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Anstalt

This is now the end of my 4th year without finding an MMO worth playing. The main things that continually put me off:

  • Action Combat – I fucking hate it! 5 skills and mouse buttons….I’m not a fucking moron!
    I can handle complex rotations, loads of situation skills, resource management, interclass dependence etc. I want depth added back to my combat, I don’t want a combat system I can master in 5 minutes!
  • Vertical Progression – it’s just totally unsuited to a massively-multiplayer environment.
    It segregates your community and trivialises most content. Every MMO that comes out shows us that it doesn’t work well, yet nobody tries anything else! Have some balls and give horizontal progression a proper try.
  • F2P / cash shops – I understand the business logic, but it has always resulted in a worse game and worse community. I won’t support a business model that gives me a worse game,
    I especially won’t touch a game which uses it unethically (lockboxes etc)

All these trends were started before 2017, but they’ve all continued for too long. The only one that might go away is vertical progression. Some of the indie MMOs in development are aiming for horizontal progression, so if they get it right then the mainstream might follow.

Veldan
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Veldan

You’re not alone, I think it’s 2 years without MMOs for me now. Your points are spot on. (I don’t necessarily hate action combat, but yeah, it always bores or annoys me in the end, I much prefer a good tab target system)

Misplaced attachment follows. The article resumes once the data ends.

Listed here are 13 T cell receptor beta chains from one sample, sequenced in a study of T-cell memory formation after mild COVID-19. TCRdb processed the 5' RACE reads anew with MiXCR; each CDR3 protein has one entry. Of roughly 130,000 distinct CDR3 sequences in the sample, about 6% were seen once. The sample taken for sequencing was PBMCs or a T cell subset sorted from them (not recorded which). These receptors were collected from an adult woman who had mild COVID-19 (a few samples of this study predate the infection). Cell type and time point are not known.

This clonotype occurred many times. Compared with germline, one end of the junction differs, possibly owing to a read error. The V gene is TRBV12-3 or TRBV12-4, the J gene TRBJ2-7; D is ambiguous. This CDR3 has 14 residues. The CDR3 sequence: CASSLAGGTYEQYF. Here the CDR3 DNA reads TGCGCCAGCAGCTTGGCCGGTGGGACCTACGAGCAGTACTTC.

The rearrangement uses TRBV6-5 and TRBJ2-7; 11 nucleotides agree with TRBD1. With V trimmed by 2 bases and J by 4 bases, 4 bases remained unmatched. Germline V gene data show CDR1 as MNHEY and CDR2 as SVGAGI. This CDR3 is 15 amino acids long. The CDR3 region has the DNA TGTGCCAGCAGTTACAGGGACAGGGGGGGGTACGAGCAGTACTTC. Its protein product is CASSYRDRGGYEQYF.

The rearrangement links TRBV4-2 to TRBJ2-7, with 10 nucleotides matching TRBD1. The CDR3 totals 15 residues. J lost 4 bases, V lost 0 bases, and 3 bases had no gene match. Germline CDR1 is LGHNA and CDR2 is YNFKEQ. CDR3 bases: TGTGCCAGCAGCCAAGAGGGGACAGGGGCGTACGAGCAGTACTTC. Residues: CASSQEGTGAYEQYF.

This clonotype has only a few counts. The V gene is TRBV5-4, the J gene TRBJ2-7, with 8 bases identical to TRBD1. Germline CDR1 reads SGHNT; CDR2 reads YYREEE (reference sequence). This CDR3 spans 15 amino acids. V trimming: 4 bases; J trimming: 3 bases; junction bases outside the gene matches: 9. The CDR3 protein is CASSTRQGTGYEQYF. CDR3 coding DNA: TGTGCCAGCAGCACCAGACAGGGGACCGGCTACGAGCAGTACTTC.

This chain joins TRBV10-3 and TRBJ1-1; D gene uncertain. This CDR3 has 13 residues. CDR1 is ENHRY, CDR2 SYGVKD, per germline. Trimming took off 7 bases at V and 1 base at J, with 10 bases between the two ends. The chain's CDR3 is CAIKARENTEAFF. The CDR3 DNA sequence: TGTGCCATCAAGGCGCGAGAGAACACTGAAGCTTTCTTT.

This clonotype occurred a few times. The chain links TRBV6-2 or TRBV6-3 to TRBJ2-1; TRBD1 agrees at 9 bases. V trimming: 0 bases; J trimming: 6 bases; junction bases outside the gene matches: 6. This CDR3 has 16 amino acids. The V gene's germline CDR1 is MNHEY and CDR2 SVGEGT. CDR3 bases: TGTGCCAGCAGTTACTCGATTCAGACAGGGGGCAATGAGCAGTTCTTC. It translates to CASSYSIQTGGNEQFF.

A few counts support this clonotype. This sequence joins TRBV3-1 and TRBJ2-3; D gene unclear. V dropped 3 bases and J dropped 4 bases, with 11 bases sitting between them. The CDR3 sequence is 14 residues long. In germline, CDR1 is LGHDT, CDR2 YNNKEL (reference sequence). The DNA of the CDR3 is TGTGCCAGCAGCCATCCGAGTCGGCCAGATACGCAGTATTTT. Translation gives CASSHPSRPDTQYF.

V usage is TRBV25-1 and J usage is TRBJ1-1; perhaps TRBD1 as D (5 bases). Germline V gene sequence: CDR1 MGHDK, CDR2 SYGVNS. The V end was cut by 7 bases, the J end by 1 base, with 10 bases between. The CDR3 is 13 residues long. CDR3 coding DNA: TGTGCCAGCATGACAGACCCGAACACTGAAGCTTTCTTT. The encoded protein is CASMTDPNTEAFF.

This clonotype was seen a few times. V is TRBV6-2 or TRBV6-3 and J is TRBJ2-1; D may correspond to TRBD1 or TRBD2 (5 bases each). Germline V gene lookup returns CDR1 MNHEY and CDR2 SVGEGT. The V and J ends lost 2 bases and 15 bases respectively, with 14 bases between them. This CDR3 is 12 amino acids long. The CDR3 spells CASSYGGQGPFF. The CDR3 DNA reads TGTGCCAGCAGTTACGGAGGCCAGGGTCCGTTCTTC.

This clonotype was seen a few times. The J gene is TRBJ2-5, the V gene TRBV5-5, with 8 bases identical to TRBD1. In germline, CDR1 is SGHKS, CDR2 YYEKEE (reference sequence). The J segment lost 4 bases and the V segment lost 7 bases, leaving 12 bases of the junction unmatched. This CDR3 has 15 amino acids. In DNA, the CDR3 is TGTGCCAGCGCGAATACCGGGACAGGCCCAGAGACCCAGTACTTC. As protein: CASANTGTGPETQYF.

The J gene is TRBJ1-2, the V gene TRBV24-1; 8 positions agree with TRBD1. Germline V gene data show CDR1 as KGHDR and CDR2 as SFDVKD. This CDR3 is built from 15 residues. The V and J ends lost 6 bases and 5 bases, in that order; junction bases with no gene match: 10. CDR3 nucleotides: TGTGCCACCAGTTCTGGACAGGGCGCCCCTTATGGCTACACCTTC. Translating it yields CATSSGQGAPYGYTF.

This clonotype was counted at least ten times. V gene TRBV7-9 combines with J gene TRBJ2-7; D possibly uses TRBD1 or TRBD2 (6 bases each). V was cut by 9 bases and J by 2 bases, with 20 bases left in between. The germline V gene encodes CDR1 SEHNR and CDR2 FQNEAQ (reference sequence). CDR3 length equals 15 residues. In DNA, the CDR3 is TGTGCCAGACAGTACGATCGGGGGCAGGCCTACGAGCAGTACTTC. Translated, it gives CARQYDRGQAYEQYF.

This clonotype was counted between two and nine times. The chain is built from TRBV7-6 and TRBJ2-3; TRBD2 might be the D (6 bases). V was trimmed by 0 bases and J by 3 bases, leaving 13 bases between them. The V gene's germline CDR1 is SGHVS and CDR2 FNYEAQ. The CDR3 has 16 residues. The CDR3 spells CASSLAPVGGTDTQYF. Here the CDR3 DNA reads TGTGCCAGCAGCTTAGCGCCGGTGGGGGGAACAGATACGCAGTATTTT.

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Sorenthaz

The ever-growing monetization creep as companies push more and more ways to milk whales and punish those who don’t buy into their BS. It’s heavily affecting AAA games at this point where most of them all have lockbox systems attached now, which is ridiculous when the true cost of a game is often $80-$120 as-is due to DLCs/Season Passes/Deluxe+ Editions.

MMOs of course have pioneered a lot of practices that the AAA industry has been using, so we’re seeing crap like Trion continue to find more ways to get whales (though TBH the $100 shenanigans shouldn’t be surprising when they already sold Legendary weapons in Defiance for like $95 or some crap like that a few years ago). Lockbox progression is becoming more and more a thing which is ludicrous. It’s just dumb how so many games are relying on the biggest low-effort, downright sleazy methods to get more money out of people by catering to gambling addictions.

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Targeter

I’ll echo other sentiments and say lockboxes. It’s not that I think lockboxes are evil (I don’t), it’s the way some games monetize them so heavily that irks me. I like a gamble box as something fun or silly to throw some money at, especially if I enjoy the game I’m playing. But don’t lock critical items behind lockboxes, and don’t gently (or not so gently) nudge me at all times to dump cash into them. RNG real money progression should never be a thing, and unfortunately it too often is the best/only way. It’s a bit frustrating.

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starbuck1771

$100 mounts

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Robert Mann

Expansion of thousands of dollar items/backer tiers. Yuck.